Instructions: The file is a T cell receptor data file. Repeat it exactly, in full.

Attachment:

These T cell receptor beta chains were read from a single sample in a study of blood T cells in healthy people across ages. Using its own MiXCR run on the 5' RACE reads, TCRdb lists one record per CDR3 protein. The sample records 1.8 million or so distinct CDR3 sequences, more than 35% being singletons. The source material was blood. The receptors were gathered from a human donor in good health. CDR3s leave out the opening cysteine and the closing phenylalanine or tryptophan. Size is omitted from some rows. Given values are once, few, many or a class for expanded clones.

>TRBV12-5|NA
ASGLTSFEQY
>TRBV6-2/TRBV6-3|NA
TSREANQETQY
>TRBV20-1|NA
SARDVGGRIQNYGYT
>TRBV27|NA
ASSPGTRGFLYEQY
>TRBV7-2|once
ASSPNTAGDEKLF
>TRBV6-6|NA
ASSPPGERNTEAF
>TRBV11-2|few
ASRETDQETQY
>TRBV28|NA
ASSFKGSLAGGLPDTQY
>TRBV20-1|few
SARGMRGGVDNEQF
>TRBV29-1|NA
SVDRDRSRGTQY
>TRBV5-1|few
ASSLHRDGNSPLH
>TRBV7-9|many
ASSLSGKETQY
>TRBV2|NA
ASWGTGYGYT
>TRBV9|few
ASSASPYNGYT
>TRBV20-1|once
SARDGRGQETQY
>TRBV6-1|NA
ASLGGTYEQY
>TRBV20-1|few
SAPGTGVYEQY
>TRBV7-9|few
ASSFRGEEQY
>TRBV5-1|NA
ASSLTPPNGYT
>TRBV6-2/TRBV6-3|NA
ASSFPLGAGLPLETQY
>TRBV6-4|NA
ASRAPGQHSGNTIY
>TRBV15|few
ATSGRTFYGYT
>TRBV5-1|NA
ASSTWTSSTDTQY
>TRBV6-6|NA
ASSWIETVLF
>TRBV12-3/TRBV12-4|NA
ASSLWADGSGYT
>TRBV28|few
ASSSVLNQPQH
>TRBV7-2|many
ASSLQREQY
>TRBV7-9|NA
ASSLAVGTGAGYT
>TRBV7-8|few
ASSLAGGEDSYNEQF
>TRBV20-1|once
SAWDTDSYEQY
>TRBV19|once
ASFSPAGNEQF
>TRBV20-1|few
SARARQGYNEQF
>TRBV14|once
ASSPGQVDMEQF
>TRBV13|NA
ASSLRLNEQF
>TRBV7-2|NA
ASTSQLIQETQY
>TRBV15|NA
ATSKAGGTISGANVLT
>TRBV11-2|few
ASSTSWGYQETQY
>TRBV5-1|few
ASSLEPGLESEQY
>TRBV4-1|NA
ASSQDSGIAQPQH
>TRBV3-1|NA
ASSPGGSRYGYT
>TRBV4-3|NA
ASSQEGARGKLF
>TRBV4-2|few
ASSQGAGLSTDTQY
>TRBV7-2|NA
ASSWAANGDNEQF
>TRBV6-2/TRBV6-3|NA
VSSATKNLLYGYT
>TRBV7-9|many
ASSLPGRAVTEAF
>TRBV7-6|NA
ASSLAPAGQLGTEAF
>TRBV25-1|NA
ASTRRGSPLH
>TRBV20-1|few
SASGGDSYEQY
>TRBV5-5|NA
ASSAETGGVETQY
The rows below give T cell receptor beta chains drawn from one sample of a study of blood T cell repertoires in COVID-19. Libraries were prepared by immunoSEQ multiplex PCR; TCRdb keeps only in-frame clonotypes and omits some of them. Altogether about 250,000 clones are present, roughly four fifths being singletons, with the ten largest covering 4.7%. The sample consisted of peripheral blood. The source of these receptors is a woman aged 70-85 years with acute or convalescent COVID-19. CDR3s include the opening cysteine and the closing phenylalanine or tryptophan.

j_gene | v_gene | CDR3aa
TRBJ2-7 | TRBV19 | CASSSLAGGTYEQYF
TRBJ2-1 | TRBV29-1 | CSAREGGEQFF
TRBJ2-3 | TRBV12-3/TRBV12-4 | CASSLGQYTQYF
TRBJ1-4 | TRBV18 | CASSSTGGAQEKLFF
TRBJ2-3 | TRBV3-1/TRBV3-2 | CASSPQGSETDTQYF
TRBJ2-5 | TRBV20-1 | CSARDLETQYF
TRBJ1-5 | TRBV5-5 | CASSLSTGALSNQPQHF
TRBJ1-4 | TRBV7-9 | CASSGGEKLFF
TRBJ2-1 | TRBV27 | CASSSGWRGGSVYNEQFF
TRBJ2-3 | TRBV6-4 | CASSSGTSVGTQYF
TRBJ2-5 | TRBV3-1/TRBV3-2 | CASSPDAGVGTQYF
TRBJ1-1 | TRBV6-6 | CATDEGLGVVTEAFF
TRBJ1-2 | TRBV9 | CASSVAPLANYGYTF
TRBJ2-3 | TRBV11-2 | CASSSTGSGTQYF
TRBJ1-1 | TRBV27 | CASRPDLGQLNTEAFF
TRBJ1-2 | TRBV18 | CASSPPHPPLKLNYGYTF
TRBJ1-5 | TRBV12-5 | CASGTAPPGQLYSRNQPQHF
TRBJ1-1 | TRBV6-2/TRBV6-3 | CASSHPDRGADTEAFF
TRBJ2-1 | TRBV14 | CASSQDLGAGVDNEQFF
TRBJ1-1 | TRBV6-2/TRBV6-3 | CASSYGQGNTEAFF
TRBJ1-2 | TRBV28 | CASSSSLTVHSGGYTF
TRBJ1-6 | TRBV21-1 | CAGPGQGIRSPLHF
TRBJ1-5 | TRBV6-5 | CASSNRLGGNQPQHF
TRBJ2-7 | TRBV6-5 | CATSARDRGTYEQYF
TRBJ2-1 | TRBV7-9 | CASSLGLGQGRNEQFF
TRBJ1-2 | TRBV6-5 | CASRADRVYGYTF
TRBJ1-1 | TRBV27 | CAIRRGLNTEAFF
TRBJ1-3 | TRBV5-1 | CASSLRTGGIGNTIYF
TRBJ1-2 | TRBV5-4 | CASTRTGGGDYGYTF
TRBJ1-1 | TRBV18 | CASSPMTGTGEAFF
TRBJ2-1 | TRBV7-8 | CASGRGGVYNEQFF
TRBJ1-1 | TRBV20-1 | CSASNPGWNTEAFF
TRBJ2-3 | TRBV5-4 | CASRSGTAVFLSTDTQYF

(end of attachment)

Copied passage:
These T cell receptor beta chains were read from a single sample in a study of blood T cells in healthy people across ages. Using its own MiXCR run on the 5' RACE reads, TCRdb lists one record per CDR3 protein. The sample records 1.8 million or so distinct CDR3 sequences, more than 35% being singletons. The source material was blood. The receptors were gathered from a human donor in good health. CDR3s leave out the opening cysteine and the closing phenylalanine or tryptophan. Size is omitted from some rows. Given values are once, few, many or a class for expanded clones.

>TRBV12-5|NA
ASGLTSFEQY
>TRBV6-2/TRBV6-3|NA
TSREANQETQY
>TRBV20-1|NA
SARDVGGRIQNYGYT
>TRBV27|NA
ASSPGTRGFLYEQY
>TRBV7-2|once
ASSPNTAGDEKLF
>TRBV6-6|NA
ASSPPGERNTEAF
>TRBV11-2|few
ASRETDQETQY
>TRBV28|NA
ASSFKGSLAGGLPDTQY
>TRBV20-1|few
SARGMRGGVDNEQF
>TRBV29-1|NA
SVDRDRSRGTQY
>TRBV5-1|few
ASSLHRDGNSPLH
>TRBV7-9|many
ASSLSGKETQY
>TRBV2|NA
ASWGTGYGYT
>TRBV9|few
ASSASPYNGYT
>TRBV20-1|once
SARDGRGQETQY
>TRBV6-1|NA
ASLGGTYEQY
>TRBV20-1|few
SAPGTGVYEQY
>TRBV7-9|few
ASSFRGEEQY
>TRBV5-1|NA
ASSLTPPNGYT
>TRBV6-2/TRBV6-3|NA
ASSFPLGAGLPLETQY
>TRBV6-4|NA
ASRAPGQHSGNTIY
>TRBV15|few
ATSGRTFYGYT
>TRBV5-1|NA
ASSTWTSSTDTQY
>TRBV6-6|NA
ASSWIETVLF
>TRBV12-3/TRBV12-4|NA
ASSLWADGSGYT
>TRBV28|few
ASSSVLNQPQH
>TRBV7-2|many
ASSLQREQY
>TRBV7-9|NA
ASSLAVGTGAGYT
>TRBV7-8|few
ASSLAGGEDSYNEQF
>TRBV20-1|once
SAWDTDSYEQY
>TRBV19|once
ASFSPAGNEQF
>TRBV20-1|few
SARARQGYNEQF
>TRBV14|once
ASSPGQVDMEQF
>TRBV13|NA
ASSLRLNEQF
>TRBV7-2|NA
ASTSQLIQETQY
>TRBV15|NA
ATSKAGGTISGANVLT
>TRBV11-2|few
ASSTSWGYQETQY
>TRBV5-1|few
ASSLEPGLESEQY
>TRBV4-1|NA
ASSQDSGIAQPQH
>TRBV3-1|NA
ASSPGGSRYGYT
>TRBV4-3|NA
ASSQEGARGKLF
>TRBV4-2|few
ASSQGAGLSTDTQY
>TRBV7-2|NA
ASSWAANGDNEQF
>TRBV6-2/TRBV6-3|NA
VSSATKNLLYGYT
>TRBV7-9|many
ASSLPGRAVTEAF
>TRBV7-6|NA
ASSLAPAGQLGTEAF
>TRBV25-1|NA
ASTRRGSPLH
>TRBV20-1|few
SASGGDSYEQY
>TRBV5-5|NA
ASSAETGGVETQY
The rows below give T cell receptor beta chains drawn from one sample of a study of blood T cell repertoires in COVID-19. Libraries were prepared by immunoSEQ multiplex PCR; TCRdb keeps only in-frame clonotypes and omits some of them. Altogether about 250,000 clones are present, roughly four fifths being singletons, with the ten largest covering 4.7%. The sample consisted of peripheral blood. The source of these receptors is a woman aged 70-85 years with acute or convalescent COVID-19. CDR3s include the opening cysteine and the closing phenylalanine or tryptophan.

j_gene | v_gene | CDR3aa
TRBJ2-7 | TRBV19 | CASSSLAGGTYEQYF
TRBJ2-1 | TRBV29-1 | CSAREGGEQFF
TRBJ2-3 | TRBV12-3/TRBV12-4 | CASSLGQYTQYF
TRBJ1-4 | TRBV18 | CASSSTGGAQEKLFF
TRBJ2-3 | TRBV3-1/TRBV3-2 | CASSPQGSETDTQYF
TRBJ2-5 | TRBV20-1 | CSARDLETQYF
TRBJ1-5 | TRBV5-5 | CASSLSTGALSNQPQHF
TRBJ1-4 | TRBV7-9 | CASSGGEKLFF
TRBJ2-1 | TRBV27 | CASSSGWRGGSVYNEQFF
TRBJ2-3 | TRBV6-4 | CASSSGTSVGTQYF
TRBJ2-5 | TRBV3-1/TRBV3-2 | CASSPDAGVGTQYF
TRBJ1-1 | TRBV6-6 | CATDEGLGVVTEAFF
TRBJ1-2 | TRBV9 | CASSVAPLANYGYTF
TRBJ2-3 | TRBV11-2 | CASSSTGSGTQYF
TRBJ1-1 | TRBV27 | CASRPDLGQLNTEAFF
TRBJ1-2 | TRBV18 | CASSPPHPPLKLNYGYTF
TRBJ1-5 | TRBV12-5 | CASGTAPPGQLYSRNQPQHF
TRBJ1-1 | TRBV6-2/TRBV6-3 | CASSHPDRGADTEAFF
TRBJ2-1 | TRBV14 | CASSQDLGAGVDNEQFF
TRBJ1-1 | TRBV6-2/TRBV6-3 | CASSYGQGNTEAFF
TRBJ1-2 | TRBV28 | CASSSSLTVHSGGYTF
TRBJ1-6 | TRBV21-1 | CAGPGQGIRSPLHF
TRBJ1-5 | TRBV6-5 | CASSNRLGGNQPQHF
TRBJ2-7 | TRBV6-5 | CATSARDRGTYEQYF
TRBJ2-1 | TRBV7-9 | CASSLGLGQGRNEQFF
TRBJ1-2 | TRBV6-5 | CASRADRVYGYTF
TRBJ1-1 | TRBV27 | CAIRRGLNTEAFF
TRBJ1-3 | TRBV5-1 | CASSLRTGGIGNTIYF
TRBJ1-2 | TRBV5-4 | CASTRTGGGDYGYTF
TRBJ1-1 | TRBV18 | CASSPMTGTGEAFF
TRBJ2-1 | TRBV7-8 | CASGRGGVYNEQFF
TRBJ1-1 | TRBV20-1 | CSASNPGWNTEAFF
TRBJ2-3 | TRBV5-4 | CASRSGTAVFLSTDTQYF